This health video looks into the new drug that’s being developed which can stop gambling.
Read the full transcript »
Jennifer Matthews: Pulsing music. Flashing lights and the elusive jackpots. That's what keeps gamblers coming back. Jeff: I saw these people that were acting like zombies in front of these slot machines, just totally mesmerized by the video interactivity of those slot machines, winning enough to keep them coming back, and that was what was happening to me. Jennifer Matthews: Jeff, who doesn't want to be identified, was gambling five times a week -- losing about $400 each time. That's $2000 a week. Jeff: I'd drive 100 miles out of my way to go to a casino, spend the night, come back at three in the morning, totally drained, and have business meetings the next morning. Jennifer Matthews: Doctor Suck Won Kim treats people like Jeff. He studies the connection between cravings and behavior. Dr. Suck Won Kim: Traditionally, when people receive treatments, they may be able to refrain their behaviors, but they still had to live with their craving. Jennifer Matthews: Doctor Kim says naltrexone, a drug already approved to treat alcoholics, stops cravings and therefore stops the gambling urges. Jeff says the drug changed his life. Jeff: It's helped my relationship with my wife, because I'm not lying to her anymore, covering things up or making excuses and draining our bank account. So, it's changed it in many, many ways. Jennifer Matthews: And that's something he can bet on. This is Jennifer Matthews reporting.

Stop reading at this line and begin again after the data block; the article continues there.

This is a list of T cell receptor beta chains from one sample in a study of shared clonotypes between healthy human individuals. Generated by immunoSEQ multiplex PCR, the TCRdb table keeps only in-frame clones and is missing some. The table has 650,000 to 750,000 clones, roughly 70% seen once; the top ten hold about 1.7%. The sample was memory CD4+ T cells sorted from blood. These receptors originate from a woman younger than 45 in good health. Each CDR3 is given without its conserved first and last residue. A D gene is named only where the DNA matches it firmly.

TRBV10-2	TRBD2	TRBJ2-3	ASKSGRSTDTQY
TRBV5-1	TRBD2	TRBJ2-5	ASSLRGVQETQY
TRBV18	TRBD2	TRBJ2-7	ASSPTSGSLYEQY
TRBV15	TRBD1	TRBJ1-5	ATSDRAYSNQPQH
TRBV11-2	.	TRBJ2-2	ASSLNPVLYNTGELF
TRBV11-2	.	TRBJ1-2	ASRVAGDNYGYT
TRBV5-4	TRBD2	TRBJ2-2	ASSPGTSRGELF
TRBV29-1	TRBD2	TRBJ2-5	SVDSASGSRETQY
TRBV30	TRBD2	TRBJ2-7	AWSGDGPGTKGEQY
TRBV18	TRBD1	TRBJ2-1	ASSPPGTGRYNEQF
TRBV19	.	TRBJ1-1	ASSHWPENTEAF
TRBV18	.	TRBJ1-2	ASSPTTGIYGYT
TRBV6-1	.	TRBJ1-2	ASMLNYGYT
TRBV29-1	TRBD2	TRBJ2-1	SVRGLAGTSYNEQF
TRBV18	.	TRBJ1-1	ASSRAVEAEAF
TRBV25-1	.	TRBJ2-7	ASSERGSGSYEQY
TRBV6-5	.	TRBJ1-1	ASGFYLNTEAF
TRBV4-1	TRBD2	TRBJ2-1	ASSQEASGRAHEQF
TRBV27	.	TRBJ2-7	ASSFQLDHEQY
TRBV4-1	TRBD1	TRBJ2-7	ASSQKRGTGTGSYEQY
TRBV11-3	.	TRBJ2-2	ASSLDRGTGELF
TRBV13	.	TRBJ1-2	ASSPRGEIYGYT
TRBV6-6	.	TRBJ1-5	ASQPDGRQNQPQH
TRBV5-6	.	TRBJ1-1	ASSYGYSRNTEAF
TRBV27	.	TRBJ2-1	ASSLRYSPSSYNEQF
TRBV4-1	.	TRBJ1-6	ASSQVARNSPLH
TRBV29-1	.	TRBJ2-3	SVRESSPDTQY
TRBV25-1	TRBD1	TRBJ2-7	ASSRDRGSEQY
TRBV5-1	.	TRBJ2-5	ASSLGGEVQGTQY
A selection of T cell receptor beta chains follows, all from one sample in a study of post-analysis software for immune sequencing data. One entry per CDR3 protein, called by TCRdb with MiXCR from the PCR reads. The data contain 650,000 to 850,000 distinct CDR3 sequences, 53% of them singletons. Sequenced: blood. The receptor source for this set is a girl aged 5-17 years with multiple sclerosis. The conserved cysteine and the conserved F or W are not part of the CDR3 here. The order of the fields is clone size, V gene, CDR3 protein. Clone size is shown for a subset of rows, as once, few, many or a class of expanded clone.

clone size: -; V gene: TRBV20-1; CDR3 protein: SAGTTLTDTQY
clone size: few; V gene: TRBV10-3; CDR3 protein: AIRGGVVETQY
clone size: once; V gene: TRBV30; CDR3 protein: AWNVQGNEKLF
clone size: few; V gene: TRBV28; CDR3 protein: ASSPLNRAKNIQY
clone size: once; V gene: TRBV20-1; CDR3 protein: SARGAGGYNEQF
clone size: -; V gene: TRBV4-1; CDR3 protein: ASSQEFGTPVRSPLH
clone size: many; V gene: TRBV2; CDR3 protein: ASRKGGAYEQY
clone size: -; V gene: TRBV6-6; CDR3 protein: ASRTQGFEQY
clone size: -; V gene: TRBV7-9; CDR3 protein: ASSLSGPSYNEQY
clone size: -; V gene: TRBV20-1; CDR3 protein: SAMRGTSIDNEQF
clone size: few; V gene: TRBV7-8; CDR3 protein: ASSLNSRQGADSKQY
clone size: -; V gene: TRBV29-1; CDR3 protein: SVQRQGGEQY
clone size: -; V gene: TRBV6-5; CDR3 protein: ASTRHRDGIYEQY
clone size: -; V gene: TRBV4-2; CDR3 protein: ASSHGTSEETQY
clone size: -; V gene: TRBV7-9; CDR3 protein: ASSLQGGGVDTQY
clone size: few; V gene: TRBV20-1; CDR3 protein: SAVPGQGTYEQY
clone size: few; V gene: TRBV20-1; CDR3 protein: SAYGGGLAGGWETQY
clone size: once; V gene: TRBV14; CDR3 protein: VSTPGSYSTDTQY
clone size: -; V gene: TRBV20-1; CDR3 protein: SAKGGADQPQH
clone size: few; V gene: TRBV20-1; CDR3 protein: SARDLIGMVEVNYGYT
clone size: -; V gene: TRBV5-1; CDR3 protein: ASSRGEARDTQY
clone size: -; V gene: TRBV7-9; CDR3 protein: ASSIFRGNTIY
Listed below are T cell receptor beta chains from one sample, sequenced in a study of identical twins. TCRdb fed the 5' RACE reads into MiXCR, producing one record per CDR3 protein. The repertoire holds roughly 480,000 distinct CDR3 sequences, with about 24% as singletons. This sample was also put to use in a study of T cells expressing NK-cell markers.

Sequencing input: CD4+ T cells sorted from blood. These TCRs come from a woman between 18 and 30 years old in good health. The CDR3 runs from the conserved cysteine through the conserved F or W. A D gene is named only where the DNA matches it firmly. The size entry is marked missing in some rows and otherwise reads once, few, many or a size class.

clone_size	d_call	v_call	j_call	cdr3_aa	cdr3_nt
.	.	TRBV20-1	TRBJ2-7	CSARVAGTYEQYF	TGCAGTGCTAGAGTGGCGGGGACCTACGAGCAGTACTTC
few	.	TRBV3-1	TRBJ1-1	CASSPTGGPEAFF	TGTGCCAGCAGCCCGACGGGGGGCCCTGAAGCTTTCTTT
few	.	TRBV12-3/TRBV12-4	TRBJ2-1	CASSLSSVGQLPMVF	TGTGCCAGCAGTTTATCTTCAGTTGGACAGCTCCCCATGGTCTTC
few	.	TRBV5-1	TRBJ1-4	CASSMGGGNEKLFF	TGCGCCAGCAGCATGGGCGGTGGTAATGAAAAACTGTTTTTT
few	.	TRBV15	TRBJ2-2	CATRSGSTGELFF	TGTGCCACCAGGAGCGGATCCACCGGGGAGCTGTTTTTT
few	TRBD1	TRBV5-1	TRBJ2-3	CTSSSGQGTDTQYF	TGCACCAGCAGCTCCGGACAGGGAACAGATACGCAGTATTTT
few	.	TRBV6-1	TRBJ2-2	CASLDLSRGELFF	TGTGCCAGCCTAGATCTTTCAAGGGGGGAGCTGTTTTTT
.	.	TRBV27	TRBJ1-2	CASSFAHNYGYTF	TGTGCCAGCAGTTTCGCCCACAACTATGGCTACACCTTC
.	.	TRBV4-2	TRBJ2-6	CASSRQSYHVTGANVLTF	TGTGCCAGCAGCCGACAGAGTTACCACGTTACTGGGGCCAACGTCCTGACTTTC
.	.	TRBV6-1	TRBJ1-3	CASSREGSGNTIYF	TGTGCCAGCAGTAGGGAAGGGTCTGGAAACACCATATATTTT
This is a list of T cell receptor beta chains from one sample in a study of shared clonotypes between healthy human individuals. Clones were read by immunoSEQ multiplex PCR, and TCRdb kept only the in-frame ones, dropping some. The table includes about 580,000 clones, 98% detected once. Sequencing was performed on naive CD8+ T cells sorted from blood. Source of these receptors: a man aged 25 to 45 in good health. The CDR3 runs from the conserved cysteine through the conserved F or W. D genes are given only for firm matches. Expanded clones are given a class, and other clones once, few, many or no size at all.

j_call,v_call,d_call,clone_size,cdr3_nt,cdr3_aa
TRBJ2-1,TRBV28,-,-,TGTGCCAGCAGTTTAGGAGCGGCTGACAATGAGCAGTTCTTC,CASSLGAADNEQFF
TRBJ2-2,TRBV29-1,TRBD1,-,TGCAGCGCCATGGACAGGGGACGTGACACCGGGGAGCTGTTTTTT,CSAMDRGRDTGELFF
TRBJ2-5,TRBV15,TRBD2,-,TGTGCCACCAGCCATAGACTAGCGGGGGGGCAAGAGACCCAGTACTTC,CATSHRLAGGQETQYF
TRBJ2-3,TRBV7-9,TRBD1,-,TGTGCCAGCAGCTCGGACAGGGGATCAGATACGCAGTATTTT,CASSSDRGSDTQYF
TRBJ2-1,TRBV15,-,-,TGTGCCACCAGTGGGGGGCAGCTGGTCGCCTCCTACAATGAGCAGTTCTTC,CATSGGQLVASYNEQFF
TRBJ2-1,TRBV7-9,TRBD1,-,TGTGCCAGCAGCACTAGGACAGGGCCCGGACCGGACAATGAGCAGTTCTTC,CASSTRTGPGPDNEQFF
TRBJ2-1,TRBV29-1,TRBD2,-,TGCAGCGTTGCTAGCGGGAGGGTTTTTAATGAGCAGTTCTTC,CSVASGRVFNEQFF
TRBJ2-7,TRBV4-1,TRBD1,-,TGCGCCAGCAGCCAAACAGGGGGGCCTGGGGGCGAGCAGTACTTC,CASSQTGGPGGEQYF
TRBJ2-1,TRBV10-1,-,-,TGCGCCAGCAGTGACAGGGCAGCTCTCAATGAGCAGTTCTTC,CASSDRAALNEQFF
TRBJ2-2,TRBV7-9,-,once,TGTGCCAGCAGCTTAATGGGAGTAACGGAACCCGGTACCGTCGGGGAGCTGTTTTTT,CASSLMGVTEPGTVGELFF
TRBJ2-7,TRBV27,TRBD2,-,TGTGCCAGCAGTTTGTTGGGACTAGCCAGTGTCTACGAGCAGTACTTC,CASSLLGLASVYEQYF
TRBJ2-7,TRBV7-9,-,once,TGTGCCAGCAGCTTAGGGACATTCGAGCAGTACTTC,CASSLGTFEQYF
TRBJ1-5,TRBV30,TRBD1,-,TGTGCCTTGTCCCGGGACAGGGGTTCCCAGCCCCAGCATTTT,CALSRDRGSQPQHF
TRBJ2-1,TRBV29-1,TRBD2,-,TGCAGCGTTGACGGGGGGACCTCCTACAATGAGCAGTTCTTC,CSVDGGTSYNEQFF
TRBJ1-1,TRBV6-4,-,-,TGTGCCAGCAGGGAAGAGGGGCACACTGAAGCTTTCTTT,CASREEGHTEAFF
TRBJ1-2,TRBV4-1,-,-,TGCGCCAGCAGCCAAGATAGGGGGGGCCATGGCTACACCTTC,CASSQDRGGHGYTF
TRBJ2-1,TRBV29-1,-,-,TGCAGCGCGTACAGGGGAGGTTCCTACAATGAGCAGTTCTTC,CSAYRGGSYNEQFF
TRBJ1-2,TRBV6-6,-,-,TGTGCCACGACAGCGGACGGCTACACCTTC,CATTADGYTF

Copyright © 2005 - 2015 Healthline Networks, Inc. All rights reserved for Healthline.